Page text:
The California legislature is considering a bill that would codify in the Labor Code and Unemployment Insurance Code the California Supreme Court’s decision in Dynamex – which adopted a standard that made it significantly more difficult for employers to classify workers as independent contractors, ignoring the realities of the modern workplace and gig economy. Assembly Bill 5 was introduced back in December 2018, and has passed the Assembly and is making its way through the Senate.
As this blog previously noted, last year the Supreme Court in Dynamex interpreted the definition of “employee” under the California Wage Orders as placing the burden on the hiring entity seeking to characterize a worker as an independent contractor to establish each of these three factors: (A) that the worker is free from the control and direction of the hiring entity in performing the work; (B) that the worker performs work that is outside the usual course of the hiring entity’s business; and (C) that the worker is customarily engaged in an independently established trade, occupation or business of the same nature as the work performed. This is known as the “ABC test.”
For years prior to the Dynamex decision, the California courts and agencies followed the multi-factor test from S.G. Borello & Sons, Inc. v. Dept. of Industrial Relations in evaluating independent contractor questions. The Borello test considers multiple factors such as the right to control, whether the parties believed they were creating an employer-employee relationship, the right to discharge, the distinctiveness of the services provided, the method of payment, and the length of time that services were provided, among others. Not all of these factors have to be met to establish independent contractor status.
Yet, Dynamex rejected the Borello test and instead adopted the ABC test for determining whether an individual is an employee or independent contractor for purposes of the Wage Orders. The distinction is significant since the Wage Orders impose numerous obligations on employers relating to minimum and overtime wages, reporting time pay, uniforms and meal and rest periods, among other areas. Dynamex makes it more difficult for employers to classify workers as independent contractors, particularly where the individual’s services are similar to those of the hiring entity because of the second part of the ABC test, which requires that the individual’s work be outside the usual course of the hiring entity’s business. As presently written, Assembly Bill 5 adopts Dynamex but carves out a limited exception by continuing to apply the Borello multi-factor test to certain types of professional workers, such direct sales salespersons and those performing “contracts for professional services” (i.e., where the worker is licensed by the state or has an advanced degree).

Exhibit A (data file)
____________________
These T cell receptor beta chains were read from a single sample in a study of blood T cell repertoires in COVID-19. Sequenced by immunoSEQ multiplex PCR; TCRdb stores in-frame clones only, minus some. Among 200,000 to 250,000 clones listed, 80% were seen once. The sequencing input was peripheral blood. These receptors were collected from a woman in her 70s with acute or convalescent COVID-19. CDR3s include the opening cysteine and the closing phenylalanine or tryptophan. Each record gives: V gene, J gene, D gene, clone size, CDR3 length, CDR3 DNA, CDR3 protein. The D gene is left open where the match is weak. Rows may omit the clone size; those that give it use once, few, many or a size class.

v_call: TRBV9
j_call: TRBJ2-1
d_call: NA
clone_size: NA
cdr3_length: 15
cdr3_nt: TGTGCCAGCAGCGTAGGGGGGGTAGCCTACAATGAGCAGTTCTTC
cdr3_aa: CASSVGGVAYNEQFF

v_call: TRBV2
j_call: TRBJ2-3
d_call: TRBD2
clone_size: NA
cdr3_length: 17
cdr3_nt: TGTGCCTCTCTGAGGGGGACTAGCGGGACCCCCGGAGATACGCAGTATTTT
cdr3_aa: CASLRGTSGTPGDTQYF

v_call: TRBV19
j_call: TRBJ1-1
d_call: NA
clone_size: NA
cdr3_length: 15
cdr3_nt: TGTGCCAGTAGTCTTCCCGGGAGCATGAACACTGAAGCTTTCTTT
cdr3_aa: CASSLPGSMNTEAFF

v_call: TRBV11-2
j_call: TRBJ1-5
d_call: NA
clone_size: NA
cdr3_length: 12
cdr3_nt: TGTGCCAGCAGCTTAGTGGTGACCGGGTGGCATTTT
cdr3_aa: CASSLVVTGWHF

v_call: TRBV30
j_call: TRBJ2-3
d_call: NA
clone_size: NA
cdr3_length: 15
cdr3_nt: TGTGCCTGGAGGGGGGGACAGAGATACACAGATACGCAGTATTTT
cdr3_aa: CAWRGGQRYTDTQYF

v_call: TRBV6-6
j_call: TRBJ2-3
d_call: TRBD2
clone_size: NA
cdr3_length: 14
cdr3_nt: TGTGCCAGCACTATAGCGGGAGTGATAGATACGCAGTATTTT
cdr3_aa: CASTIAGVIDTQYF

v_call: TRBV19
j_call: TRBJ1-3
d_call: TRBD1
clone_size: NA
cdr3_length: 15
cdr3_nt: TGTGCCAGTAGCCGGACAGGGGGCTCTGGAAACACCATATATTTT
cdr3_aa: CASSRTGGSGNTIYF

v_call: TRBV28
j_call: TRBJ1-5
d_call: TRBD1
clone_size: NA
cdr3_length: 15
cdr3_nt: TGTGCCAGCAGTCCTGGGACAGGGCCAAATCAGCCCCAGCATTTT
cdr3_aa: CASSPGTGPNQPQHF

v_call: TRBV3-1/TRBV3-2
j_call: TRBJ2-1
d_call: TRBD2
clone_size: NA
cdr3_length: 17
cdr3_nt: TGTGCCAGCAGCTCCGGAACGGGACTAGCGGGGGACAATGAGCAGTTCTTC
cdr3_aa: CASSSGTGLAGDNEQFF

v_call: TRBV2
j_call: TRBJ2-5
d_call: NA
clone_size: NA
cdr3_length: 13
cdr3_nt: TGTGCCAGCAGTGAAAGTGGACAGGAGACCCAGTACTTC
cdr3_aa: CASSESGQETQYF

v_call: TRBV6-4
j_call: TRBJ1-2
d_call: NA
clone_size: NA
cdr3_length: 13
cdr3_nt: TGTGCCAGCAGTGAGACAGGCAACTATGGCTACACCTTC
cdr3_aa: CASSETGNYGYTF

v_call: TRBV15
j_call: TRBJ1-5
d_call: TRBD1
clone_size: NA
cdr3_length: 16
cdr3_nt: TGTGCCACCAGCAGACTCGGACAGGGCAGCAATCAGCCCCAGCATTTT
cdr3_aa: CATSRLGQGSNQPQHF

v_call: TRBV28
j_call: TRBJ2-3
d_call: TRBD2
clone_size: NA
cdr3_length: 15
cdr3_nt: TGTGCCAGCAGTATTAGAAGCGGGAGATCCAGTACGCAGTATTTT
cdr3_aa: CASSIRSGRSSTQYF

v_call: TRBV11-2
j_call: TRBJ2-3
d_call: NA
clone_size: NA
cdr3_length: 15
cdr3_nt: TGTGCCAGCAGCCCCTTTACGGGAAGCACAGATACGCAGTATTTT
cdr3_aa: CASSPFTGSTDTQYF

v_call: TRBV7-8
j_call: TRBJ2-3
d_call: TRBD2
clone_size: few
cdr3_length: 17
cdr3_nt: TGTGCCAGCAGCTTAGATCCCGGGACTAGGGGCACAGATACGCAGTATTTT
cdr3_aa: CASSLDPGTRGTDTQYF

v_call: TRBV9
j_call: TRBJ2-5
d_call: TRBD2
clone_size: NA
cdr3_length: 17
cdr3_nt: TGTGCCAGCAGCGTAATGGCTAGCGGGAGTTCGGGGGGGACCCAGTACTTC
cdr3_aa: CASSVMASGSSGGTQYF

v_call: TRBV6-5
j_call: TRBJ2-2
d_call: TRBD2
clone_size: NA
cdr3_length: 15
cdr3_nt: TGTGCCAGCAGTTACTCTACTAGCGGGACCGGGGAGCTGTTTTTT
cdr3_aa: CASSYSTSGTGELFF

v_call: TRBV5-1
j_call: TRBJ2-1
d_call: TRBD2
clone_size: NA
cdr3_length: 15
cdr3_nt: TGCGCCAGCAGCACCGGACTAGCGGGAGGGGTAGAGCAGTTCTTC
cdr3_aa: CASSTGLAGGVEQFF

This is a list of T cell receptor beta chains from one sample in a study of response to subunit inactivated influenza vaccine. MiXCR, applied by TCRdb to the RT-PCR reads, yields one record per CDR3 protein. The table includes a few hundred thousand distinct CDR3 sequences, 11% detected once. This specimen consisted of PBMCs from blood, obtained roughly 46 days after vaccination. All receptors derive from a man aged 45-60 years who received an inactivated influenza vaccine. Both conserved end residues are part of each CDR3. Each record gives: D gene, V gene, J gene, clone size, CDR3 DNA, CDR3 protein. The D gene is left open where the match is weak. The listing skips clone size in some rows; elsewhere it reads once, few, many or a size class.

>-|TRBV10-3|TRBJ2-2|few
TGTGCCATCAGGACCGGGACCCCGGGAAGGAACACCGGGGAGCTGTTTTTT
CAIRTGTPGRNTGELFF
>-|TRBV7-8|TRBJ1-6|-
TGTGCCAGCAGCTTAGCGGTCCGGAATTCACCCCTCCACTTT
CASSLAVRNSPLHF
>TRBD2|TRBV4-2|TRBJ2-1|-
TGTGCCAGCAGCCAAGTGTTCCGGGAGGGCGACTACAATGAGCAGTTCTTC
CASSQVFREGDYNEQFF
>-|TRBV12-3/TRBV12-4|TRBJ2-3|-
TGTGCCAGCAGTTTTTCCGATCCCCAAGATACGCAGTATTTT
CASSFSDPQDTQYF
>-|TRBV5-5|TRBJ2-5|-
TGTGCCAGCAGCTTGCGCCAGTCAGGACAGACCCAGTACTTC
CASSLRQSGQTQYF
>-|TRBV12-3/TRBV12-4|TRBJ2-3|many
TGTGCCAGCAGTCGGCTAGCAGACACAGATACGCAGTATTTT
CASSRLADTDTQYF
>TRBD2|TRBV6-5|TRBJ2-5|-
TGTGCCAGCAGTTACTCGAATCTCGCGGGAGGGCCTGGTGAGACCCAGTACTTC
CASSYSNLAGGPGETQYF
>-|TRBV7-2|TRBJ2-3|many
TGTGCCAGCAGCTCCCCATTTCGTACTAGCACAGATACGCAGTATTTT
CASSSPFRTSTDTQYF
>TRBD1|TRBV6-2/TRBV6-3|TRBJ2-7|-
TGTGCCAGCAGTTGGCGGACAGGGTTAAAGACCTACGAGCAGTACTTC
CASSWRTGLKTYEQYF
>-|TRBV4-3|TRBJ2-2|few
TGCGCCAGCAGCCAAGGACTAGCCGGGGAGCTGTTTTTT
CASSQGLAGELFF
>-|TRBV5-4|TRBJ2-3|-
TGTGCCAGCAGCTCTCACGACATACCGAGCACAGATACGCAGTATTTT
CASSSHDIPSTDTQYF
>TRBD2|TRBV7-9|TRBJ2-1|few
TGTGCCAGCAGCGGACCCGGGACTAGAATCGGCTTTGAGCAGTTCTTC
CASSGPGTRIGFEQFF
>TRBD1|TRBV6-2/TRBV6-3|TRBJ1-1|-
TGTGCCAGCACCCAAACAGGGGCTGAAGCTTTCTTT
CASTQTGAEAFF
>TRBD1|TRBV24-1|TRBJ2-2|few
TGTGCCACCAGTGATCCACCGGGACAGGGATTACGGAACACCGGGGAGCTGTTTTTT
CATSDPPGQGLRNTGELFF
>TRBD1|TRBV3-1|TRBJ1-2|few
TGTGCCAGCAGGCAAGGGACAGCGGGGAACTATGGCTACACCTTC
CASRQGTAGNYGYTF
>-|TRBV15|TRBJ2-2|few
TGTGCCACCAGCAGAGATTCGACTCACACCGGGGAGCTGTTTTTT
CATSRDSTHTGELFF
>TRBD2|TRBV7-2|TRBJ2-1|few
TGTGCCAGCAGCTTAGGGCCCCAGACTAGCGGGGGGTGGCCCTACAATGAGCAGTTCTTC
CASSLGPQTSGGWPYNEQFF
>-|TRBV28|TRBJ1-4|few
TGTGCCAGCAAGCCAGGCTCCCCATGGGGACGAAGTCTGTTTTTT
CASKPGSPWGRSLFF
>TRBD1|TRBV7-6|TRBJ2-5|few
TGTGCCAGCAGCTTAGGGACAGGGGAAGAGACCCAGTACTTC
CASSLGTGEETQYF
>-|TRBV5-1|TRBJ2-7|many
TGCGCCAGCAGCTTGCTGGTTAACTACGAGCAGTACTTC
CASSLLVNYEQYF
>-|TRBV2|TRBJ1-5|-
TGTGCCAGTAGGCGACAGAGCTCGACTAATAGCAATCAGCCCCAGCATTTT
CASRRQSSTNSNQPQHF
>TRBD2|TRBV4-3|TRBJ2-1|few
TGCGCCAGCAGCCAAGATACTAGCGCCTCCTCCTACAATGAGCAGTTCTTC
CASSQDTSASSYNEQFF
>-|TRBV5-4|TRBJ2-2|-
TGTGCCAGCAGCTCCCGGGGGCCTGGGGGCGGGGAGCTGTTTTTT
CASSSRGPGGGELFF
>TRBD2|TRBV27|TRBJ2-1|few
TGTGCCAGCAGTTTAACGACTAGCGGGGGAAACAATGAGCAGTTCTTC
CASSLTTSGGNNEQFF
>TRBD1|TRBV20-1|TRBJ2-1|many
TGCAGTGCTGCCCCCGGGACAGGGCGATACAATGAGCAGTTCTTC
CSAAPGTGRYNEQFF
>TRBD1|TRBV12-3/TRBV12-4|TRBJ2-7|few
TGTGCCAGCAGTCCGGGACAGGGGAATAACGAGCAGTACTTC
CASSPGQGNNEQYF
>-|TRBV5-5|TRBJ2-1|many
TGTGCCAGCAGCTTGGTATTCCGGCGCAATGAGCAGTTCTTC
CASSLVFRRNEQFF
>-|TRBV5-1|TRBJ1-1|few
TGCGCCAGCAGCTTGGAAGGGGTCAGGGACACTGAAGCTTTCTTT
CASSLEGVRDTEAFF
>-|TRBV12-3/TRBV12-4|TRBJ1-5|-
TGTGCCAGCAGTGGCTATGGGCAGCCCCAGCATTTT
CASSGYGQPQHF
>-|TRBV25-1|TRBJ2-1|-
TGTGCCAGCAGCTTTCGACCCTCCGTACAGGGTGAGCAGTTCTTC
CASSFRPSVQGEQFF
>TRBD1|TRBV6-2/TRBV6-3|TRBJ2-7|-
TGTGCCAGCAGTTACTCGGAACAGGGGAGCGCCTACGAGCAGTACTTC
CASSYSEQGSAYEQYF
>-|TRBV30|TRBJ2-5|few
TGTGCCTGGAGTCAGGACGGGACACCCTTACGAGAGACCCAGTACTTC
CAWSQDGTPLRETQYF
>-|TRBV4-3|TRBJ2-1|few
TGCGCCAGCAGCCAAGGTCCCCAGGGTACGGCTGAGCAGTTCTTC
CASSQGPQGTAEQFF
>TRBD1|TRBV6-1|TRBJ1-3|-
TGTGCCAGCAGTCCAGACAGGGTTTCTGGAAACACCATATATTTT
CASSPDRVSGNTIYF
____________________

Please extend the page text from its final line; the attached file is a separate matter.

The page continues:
Dynamex’s impact will likely be enduring. Independent of these legislative actions, the Ninth Circuit Court of Appeals in Vasquez v. Jan-Pro Franchising International, Inc. has recently ruled that Dynamex’s ABC test applies retroactively, meaning that the standard must be used in evaluating any work practices predating the decision. In addition, the California Labor Commissioner has issued an opinion letter dated May 3, 2019 recognizing that the ABC test applies not only to obligations under the Wage Orders, but also to related Labor Code provisions. If Assembly Bill 5 becomes law, any legal exposure will only increase as the ABC test will apply as well to unemployment benefits claims and other wage and hour claims under the Labor Code.
In light of potential wage and hour exposure, it is advisable that businesses review any current independent contractor arrangements against the ABC test. The stakes are high in California where wage and hour class actions are commonplace.